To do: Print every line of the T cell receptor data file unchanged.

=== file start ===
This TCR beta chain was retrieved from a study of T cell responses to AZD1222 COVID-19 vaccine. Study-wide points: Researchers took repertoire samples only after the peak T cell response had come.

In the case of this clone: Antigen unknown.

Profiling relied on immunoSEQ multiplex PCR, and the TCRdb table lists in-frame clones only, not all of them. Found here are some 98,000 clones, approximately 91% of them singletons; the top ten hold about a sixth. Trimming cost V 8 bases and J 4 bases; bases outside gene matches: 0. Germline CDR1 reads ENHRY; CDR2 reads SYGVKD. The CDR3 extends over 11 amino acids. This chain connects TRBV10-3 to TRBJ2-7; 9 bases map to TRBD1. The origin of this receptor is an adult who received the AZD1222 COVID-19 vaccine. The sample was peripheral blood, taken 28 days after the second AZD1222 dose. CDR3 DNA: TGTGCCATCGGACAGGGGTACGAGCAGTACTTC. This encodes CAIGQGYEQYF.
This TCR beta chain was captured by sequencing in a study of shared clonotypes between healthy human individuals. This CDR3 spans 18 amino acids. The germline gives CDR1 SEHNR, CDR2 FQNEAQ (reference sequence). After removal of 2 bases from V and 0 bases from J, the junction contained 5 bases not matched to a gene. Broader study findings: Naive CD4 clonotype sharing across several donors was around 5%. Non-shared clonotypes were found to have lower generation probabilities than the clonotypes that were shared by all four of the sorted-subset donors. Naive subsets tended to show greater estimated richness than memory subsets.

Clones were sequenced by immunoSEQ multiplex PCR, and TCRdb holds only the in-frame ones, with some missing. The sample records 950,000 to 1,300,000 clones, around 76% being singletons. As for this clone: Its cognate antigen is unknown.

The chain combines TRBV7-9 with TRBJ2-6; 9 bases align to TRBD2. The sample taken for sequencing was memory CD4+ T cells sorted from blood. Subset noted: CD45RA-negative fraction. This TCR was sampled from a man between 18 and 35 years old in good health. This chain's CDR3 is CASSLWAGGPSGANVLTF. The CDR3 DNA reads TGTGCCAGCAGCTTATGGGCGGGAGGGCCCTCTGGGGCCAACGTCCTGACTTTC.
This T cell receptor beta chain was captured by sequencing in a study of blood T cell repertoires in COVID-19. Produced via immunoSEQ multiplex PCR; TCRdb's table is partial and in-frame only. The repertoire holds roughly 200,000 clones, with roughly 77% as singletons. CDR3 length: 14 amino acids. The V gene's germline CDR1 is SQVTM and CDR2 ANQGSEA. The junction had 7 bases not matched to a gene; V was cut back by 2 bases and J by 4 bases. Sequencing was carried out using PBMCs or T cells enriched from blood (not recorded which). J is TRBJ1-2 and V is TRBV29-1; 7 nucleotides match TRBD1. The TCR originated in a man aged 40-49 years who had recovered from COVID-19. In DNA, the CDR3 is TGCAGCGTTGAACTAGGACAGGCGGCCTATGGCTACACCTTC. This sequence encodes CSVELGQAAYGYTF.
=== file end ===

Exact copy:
This TCR beta chain was retrieved from a study of T cell responses to AZD1222 COVID-19 vaccine. Study-wide points: Researchers took repertoire samples only after the peak T cell response had come.

In the case of this clone: Antigen unknown.

Profiling relied on immunoSEQ multiplex PCR, and the TCRdb table lists in-frame clones only, not all of them. Found here are some 98,000 clones, approximately 91% of them singletons; the top ten hold about a sixth. Trimming cost V 8 bases and J 4 bases; bases outside gene matches: 0. Germline CDR1 reads ENHRY; CDR2 reads SYGVKD. The CDR3 extends over 11 amino acids. This chain connects TRBV10-3 to TRBJ2-7; 9 bases map to TRBD1. The origin of this receptor is an adult who received the AZD1222 COVID-19 vaccine. The sample was peripheral blood, taken 28 days after the second AZD1222 dose. CDR3 DNA: TGTGCCATCGGACAGGGGTACGAGCAGTACTTC. This encodes CAIGQGYEQYF.
This TCR beta chain was captured by sequencing in a study of shared clonotypes between healthy human individuals. This CDR3 spans 18 amino acids. The germline gives CDR1 SEHNR, CDR2 FQNEAQ (reference sequence). After removal of 2 bases from V and 0 bases from J, the junction contained 5 bases not matched to a gene. Broader study findings: Naive CD4 clonotype sharing across several donors was around 5%. Non-shared clonotypes were found to have lower generation probabilities than the clonotypes that were shared by all four of the sorted-subset donors. Naive subsets tended to show greater estimated richness than memory subsets.

Clones were sequenced by immunoSEQ multiplex PCR, and TCRdb holds only the in-frame ones, with some missing. The sample records 950,000 to 1,300,000 clones, around 76% being singletons. As for this clone: Its cognate antigen is unknown.

The chain combines TRBV7-9 with TRBJ2-6; 9 bases align to TRBD2. The sample taken for sequencing was memory CD4+ T cells sorted from blood. Subset noted: CD45RA-negative fraction. This TCR was sampled from a man between 18 and 35 years old in good health. This chain's CDR3 is CASSLWAGGPSGANVLTF. The CDR3 DNA reads TGTGCCAGCAGCTTATGGGCGGGAGGGCCCTCTGGGGCCAACGTCCTGACTTTC.
This T cell receptor beta chain was captured by sequencing in a study of blood T cell repertoires in COVID-19. Produced via immunoSEQ multiplex PCR; TCRdb's table is partial and in-frame only. The repertoire holds roughly 200,000 clones, with roughly 77% as singletons. CDR3 length: 14 amino acids. The V gene's germline CDR1 is SQVTM and CDR2 ANQGSEA. The junction had 7 bases not matched to a gene; V was cut back by 2 bases and J by 4 bases. Sequencing was carried out using PBMCs or T cells enriched from blood (not recorded which). J is TRBJ1-2 and V is TRBV29-1; 7 nucleotides match TRBD1. The TCR originated in a man aged 40-49 years who had recovered from COVID-19. In DNA, the CDR3 is TGCAGCGTTGAACTAGGACAGGCGGCCTATGGCTACACCTTC. This sequence encodes CSVELGQAAYGYTF.